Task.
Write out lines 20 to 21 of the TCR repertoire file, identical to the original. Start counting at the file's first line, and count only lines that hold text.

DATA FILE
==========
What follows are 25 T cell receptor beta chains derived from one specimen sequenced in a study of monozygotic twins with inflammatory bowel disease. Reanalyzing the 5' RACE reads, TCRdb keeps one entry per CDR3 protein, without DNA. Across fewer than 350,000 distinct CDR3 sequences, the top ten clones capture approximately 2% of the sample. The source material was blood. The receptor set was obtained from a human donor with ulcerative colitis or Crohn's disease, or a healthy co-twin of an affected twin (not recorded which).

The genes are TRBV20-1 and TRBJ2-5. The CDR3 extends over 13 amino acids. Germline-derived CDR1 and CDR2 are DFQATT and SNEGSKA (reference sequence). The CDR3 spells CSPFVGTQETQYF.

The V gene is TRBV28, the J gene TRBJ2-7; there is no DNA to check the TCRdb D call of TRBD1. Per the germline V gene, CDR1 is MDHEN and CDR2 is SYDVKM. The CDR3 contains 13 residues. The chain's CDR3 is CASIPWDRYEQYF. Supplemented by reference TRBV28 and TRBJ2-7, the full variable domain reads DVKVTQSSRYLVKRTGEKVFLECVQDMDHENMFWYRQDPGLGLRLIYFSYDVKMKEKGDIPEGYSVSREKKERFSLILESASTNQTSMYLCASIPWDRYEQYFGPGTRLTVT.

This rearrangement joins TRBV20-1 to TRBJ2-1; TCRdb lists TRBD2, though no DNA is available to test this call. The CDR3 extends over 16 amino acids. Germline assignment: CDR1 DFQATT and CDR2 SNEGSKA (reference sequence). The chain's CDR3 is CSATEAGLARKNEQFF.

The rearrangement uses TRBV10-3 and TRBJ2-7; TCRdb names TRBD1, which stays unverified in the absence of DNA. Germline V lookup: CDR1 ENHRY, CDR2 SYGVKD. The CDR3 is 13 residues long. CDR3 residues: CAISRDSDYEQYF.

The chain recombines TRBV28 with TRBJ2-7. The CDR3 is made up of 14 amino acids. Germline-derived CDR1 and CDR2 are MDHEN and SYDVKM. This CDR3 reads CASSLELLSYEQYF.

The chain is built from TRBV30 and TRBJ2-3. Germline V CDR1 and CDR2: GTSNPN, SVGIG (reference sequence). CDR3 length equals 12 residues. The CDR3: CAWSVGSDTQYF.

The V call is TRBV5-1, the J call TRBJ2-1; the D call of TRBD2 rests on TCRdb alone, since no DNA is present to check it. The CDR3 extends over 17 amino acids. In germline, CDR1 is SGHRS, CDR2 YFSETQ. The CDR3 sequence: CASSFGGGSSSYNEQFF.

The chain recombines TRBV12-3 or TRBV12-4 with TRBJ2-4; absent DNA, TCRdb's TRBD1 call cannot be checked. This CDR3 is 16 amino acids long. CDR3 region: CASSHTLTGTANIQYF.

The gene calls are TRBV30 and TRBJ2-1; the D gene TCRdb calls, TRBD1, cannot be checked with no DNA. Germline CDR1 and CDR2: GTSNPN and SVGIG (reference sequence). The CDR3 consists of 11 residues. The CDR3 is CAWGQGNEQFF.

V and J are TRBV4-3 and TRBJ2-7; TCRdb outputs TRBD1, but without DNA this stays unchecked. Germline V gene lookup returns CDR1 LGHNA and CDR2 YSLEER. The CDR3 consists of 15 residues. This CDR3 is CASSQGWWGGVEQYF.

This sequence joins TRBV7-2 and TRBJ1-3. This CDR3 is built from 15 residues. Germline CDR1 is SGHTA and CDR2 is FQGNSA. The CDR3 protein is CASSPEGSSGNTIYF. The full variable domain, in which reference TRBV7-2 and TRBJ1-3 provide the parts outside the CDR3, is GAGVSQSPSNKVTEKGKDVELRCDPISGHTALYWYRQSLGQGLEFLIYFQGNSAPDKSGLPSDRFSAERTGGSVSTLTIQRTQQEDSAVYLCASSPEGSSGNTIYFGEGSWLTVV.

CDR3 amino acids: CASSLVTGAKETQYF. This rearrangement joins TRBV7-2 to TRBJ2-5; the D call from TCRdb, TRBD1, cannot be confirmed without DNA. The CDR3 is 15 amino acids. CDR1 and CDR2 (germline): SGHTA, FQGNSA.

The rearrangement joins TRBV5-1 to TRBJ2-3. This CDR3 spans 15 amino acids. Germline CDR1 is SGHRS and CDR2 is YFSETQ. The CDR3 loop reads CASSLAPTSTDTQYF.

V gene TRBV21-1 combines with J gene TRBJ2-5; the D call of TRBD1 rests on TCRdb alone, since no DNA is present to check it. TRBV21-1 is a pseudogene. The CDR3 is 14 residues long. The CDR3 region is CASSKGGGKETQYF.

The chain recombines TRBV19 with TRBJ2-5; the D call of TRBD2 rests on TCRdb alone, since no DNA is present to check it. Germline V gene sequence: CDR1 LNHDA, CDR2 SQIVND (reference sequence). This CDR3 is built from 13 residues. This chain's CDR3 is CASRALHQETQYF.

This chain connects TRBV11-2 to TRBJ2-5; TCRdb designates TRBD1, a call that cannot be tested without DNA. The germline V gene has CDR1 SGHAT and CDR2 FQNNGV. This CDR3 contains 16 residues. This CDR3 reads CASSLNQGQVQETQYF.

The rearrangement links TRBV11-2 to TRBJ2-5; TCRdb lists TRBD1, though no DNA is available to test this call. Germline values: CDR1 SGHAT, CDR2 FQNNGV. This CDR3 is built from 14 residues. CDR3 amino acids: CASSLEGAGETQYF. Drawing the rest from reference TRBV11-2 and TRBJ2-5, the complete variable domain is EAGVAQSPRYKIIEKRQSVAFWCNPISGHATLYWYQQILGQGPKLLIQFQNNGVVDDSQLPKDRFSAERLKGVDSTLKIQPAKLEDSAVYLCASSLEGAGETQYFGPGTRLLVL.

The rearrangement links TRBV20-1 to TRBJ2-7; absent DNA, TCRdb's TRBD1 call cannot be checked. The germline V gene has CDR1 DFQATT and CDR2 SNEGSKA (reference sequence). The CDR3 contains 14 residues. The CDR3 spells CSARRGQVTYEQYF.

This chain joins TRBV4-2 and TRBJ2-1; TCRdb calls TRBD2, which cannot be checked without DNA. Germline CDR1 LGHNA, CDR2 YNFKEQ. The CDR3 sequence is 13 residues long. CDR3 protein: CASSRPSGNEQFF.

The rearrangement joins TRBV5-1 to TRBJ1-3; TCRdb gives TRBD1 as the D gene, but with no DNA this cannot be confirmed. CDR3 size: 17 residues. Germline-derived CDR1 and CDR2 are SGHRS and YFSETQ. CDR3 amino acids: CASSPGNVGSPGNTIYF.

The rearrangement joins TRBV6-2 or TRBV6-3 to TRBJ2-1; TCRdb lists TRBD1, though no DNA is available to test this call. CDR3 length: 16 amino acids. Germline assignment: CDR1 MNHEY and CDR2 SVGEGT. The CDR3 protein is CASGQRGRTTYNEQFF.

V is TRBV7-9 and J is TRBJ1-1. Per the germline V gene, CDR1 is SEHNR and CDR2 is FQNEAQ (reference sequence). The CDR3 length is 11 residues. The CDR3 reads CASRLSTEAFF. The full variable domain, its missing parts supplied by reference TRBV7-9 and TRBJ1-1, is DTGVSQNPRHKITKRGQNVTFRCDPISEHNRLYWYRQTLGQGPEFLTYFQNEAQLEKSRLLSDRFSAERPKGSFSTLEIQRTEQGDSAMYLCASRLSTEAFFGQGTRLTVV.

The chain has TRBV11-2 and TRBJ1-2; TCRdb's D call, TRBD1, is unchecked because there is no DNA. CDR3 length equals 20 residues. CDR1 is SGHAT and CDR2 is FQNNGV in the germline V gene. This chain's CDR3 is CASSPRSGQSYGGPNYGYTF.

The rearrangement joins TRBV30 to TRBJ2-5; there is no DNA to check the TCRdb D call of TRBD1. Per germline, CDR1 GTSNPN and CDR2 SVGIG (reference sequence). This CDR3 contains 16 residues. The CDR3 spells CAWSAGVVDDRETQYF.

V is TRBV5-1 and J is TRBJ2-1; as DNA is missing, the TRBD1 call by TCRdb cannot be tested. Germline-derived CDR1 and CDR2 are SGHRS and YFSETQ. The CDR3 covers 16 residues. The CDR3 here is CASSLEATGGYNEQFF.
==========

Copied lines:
This chain joins TRBV4-2 and TRBJ2-1; TCRdb calls TRBD2, which cannot be checked without DNA. Germline CDR1 LGHNA, CDR2 YNFKEQ. The CDR3 sequence is 13 residues long. CDR3 protein: CASSRPSGNEQFF.

The rearrangement joins TRBV5-1 to TRBJ1-3; TCRdb gives TRBD1 as the D gene, but with no DNA this cannot be confirmed. CDR3 size: 17 residues. Germline-derived CDR1 and CDR2 are SGHRS and YFSETQ. CDR3 amino acids: CASSPGNVGSPGNTIYF.